[3] Mark Wilbanks and Efraim Karsh, “How the ‘Sons of Iraq’ Stabilized Iraq,” Middle East Quarterly 17, no. 2 (2010): 57-70; Timothy Williams and Duraid Adnan, “Sunnis in Iraq Allied With US Rejoin Rebels,” New York Times, October 16, 2010; Serena Chaudhry, “Feeling Marginalized, Some Sunnis Seek Autonomy,” Reuters, January 1, 2012; “A Tortuous Triangle,” The Economist, December 22, 2012.

[4] ISIS began as essentially a ‘rebranding’ of the al-Qaʿida in Iraq (AQI) organization, following its entrance into the Syrian Civil War. Jabhat al-Nusra originated out of the AQI organization, but is now an independent group.

[5] The Sykes-Picot agreement formed the basis for the post-World War I division of ex-Ottoman lands in the Fertile Crescent and the Levant into separate entities. Mark Tran and Matthew Weaver, "Isis Announces Islamic Caliphate in Area Straddling Iraq and Syria," The Guardian, June 30, 2014; “The End of Sykes-Picot,” Al-Hayat. 

[6] “Halab Tribal Assemblies,” Dabiq 1 (2014): 12-14.

[7] The term takfir refers to the action of declaring others unbelievers (kafir). A takfiri is a Muslim who accuses another Muslim of apostasy.

[8] “First Islamic State Birth Certificate: Guns and Grenade,” The Clarion Project, April 28, 2015,

[9] For a detailed discussion on ISIS’s extensive use of social media, please see, for example, J.M. Berger and Jonathon Morgan, “The ISIS Twitter Census: Defining and describing the population of ISIS supporters on Twitter,” Brookings Project on U.S Relations with the Islamic World no. 20 (March 2015); Linda Dayan, “ISIS Social Media and the Case of Tumblr,” Beehive 3, no. 1 (January 2015); James P. Farwell, “How ISIS Uses Social Media,” Politics and Strategy, October 2, 2014. For a specific discussion on ISIS recruitment in the West, please see Edith Lederer, “UN Report: More than 25,000 Foreigners Fight With ISIS,” Associated Press, April 1, 2015; Anne Barnard and Eric Schmitt, “As Foreign Fighters Flood Syria, Fears of A New Extremist Haven,” New York Times, August 8, 2013.

[10] Scott Shane, “Texas Attacker Left Trail of Extremist Ideas on Twitter,” New York Times, May 5, 2015.

[11] Anne Barnard, “Hezbollah Deploys Weapon, a Press Tour, on the Syrian Front,” New York Times, May 16, 2015.

[12] Mark Tran, “Manageable Chaos in Iraq Suits Iran,” The Guardian, April 10, 2008.

[13] “Iran’s Rouhani Slams US Plot to Break Up Iraq,” Tasnim News, May 13, 2015; Iraqi PM Underlines Further Consolidation of Ties with Iran, Fars News, March 24, 2015.

[14] Joe Parkinson, “Growing Kurdish Unity Helps West, Worries Turkey,” Wall Street Journal, October 22, 2014; Bashdar Pusho Ismaeel, "Is it Time for Rojava and Kurdistan Region to Unite Against Common Enemy?" Rudaw, July 27, 2014; Ofra Bengio, “The Islamic State: A Catalyst for Kurdish Nation-Building,” Tel Aviv Notes 8, no.18 (October 2014).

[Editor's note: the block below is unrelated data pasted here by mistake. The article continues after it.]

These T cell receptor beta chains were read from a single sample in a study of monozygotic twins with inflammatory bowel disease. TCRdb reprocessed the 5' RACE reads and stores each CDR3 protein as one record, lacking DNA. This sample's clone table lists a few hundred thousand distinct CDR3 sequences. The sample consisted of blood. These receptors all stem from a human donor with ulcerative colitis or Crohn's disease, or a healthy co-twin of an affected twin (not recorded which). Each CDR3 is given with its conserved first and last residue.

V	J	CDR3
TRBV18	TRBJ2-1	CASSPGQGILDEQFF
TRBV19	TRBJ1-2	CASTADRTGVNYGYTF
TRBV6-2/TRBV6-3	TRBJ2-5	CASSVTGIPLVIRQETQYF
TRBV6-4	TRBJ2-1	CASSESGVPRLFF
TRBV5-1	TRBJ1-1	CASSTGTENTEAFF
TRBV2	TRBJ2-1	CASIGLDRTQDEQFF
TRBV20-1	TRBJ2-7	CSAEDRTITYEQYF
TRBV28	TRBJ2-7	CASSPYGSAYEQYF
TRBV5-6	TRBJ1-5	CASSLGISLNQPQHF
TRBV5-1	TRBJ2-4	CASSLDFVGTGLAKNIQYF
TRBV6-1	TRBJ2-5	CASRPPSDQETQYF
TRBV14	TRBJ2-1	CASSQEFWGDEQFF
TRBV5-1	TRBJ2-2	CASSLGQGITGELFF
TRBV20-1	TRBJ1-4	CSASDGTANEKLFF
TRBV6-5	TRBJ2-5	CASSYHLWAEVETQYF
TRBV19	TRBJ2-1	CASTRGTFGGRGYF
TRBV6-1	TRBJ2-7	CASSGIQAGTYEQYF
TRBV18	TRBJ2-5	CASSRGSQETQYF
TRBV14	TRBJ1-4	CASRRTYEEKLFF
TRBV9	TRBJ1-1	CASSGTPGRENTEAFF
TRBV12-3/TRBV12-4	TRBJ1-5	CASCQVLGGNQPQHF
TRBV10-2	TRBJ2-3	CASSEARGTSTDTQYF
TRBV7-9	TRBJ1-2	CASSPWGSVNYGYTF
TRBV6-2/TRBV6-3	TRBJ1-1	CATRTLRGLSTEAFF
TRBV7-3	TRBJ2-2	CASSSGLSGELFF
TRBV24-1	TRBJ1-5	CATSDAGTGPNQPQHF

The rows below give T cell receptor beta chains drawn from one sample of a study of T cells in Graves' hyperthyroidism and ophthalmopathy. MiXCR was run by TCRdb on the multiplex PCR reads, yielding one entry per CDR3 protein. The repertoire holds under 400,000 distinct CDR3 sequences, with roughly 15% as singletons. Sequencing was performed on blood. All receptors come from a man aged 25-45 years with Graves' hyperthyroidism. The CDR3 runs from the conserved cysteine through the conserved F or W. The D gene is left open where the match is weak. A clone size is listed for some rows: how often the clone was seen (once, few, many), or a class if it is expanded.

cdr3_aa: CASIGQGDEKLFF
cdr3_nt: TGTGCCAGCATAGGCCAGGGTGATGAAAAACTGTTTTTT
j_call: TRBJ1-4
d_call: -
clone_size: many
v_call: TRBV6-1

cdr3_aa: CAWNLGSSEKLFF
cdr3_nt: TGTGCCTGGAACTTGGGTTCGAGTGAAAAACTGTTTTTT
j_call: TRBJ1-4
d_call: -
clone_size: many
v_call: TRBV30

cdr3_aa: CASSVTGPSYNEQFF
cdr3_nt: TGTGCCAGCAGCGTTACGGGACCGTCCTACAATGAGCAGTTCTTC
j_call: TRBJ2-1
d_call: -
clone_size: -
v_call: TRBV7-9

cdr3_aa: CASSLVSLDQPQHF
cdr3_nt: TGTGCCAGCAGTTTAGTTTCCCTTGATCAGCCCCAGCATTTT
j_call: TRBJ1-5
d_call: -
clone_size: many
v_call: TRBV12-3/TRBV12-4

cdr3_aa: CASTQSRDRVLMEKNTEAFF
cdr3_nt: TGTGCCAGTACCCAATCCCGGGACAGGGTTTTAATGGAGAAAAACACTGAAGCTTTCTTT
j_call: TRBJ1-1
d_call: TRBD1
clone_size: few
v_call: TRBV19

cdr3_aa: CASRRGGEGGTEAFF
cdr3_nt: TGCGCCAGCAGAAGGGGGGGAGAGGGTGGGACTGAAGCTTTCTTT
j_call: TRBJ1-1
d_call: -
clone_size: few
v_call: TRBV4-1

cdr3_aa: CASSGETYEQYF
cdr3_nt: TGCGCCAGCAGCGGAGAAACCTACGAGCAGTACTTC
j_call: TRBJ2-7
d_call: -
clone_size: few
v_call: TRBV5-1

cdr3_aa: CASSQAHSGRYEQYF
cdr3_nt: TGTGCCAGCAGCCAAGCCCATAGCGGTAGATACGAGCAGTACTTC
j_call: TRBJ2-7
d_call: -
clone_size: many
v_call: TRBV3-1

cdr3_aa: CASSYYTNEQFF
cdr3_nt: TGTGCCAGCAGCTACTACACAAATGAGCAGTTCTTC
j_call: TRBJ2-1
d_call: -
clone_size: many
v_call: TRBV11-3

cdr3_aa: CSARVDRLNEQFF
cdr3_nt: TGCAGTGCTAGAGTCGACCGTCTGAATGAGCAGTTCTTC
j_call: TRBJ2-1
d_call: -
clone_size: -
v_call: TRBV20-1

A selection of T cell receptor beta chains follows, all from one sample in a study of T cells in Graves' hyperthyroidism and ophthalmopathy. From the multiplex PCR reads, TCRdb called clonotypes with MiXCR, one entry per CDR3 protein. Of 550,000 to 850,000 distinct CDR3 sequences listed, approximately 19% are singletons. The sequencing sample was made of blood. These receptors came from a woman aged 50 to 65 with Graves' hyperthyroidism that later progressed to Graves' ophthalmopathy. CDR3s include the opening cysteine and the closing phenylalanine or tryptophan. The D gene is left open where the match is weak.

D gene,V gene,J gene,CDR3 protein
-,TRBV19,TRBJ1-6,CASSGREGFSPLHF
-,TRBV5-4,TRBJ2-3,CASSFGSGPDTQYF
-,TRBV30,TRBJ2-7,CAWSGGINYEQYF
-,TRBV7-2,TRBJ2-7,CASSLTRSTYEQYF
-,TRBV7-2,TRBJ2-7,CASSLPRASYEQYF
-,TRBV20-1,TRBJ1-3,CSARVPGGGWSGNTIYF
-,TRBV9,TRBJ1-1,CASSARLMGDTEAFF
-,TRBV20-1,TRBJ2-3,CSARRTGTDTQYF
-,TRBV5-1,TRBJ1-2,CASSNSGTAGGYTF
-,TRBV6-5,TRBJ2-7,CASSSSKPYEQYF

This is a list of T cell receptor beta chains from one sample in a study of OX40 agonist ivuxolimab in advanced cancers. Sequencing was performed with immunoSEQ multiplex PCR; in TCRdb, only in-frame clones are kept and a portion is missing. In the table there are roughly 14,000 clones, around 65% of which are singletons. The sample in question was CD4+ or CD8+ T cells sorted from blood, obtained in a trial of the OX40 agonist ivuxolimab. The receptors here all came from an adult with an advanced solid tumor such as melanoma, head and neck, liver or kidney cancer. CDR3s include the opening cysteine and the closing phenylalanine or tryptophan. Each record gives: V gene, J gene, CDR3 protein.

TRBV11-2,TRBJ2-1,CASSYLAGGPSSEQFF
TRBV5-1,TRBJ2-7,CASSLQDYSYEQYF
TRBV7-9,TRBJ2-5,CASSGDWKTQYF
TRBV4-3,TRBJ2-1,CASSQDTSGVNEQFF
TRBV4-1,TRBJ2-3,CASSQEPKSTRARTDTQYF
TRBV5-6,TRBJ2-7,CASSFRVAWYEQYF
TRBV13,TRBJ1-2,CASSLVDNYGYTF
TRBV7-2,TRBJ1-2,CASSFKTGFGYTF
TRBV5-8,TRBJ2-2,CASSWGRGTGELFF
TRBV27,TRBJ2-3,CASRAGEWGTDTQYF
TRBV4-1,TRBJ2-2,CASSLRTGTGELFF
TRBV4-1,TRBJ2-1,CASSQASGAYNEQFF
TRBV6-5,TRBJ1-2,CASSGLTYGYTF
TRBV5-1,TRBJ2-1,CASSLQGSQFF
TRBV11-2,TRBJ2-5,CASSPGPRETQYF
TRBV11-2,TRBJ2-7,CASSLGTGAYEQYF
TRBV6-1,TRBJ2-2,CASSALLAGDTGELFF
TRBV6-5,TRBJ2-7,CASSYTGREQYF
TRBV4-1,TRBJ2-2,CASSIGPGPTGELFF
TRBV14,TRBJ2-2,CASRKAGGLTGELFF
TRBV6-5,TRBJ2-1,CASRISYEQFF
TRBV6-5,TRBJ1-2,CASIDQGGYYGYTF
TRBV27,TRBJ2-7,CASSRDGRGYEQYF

[15] The estimate is conservative, primarily because it includes only those refugees registered with UNCHR. What it does mean, however, is that roughly one in ten persons in Jordan is, in fact, Syrian. See “Syria Regional Refugee Response,” Inter-agency Information Sharing Portal, UNHCR, [last updated May 28, 2015]; “External Statistical Report on Active Registered Syrians, “UNHCR, May 2, 2015.

[16] This number does not count the approximately ten thousand Palestinian refugees from Syria who have sought assistance in Jordan. See “Where we work,” UNRWA. See also, “Jordan UNHCR Operational Update,” UNHCR (April 2015).

[17] Zvi Bar’el, “King Abdullah Struggles To Keep a Lid on Jordan,” Haaretz, May 23, 2015; "In Jordan's Southern City of Ma'an, An MP's Resignation Was Very Welcome, This Is Why," al-Bawaba, May 19, 2015.

[18] In fact, the former leader of AQI, Abu Musab al-Zarqawi, derived his nom de guerre from the name of his Jordanian hometown. See Ben Hubbard, “In Jordanian Town, Syrian War Inspires Jihadist Dreams,” New York Times, April 12, 2014.

[19] Urdun Al-Akhbariya, September 23, 2014.

[20] Among other moves, King ʿAbdullah addressed the nation dressed in flight-gear, angrily quoted to American interlocutors from the Clint Eastwood movie, Unforgiven, and ordered the execution of two convicted terrorists. See “Jordan King Cites Clint Eastwood In Revenge Vow,” Al-Arabiya, February 5, 2015; “Jordan Executes Convicted Jihadists After Pilot’s Death,” BBC News, February 4, 2015; Maria Abi-Habib and Suha Ma-ayheh, “Jordanian Opposition to Fight Against Islamic State Grows More Vocal,” Wall Street Journal, February 2, 2015.

[21] In truth, sectarian considerations are present at every level of the Iraqi government’s decision-making; a plan to arm and train Sunni tribes on a larger scale for the current fight in al-Anbar was shelved because of opposition by Shi’i leaders. See Tim Arago, “Key Iraqi City Falls to Isis as Last of Security Forces Flee,” New York Times, May 17, 2015; “Iraq’s Ramadi falls to ISIS after army deserts city,” Al Arabiya, May 17, 2015.

[22] Sally Hayden, “Islamic State Now Controls 50 Percent of Syria After Seizing Palmyra,” Vice News, May 21, 2015.

[23] This is not to say that this restraint has been complete; hundreds of civilians were reportedly killed, some because their shops were adorned with the two-star Syrian flag. See Robert Fisk, “Isis Slaughter in the Sacred Syrian city of Palmyra: The Survivors' Stories,” The Independent, 5 June 2015.

[24] Aaron Zelin, “The Islamic State of Iraq and Syria Has a Consumer Protection Office,” The Atlantic, June 13, 2014; Anne Barnard and Hwaida Saad, “ISIS Alternates Stick and Carrot to Control Palmyra,” New York Times, May 28, 2015; “Islamic State settles into Ramadi, but the lull unlikely to last,” Reuters, May 29, 2015.

[25] Yerevan Saeed, “Time to Rethink US Policy in Iraq,” Rudaw, May 26, 2015.

[26] “Obama, Biden Tell Kurdish Leader US Stands By Unified Iraq,” Associated Press, May 5, 2015; Diyar Aziz, "Barzani: Kurdistan Independence Will Come," Basnews, May 7, 2015.

[27] Charles M. Blow, “It’s a Mad, Mad, Mad, Mad World,” New York Times, September 11, 2013.


TEL AVIV NOTES is an analytical update on current affairs in the Middle East, published by Tel Aviv University's Moshe Dayan Center for Middle Eastern and African Studies, with the support of the V. Sorell Foundation.



Tel Aviv University makes every effort to respect copyright. If you own copyright to the content contained
here and / or the use of such content is in your opinion infringing, Contact us as soon as possible >>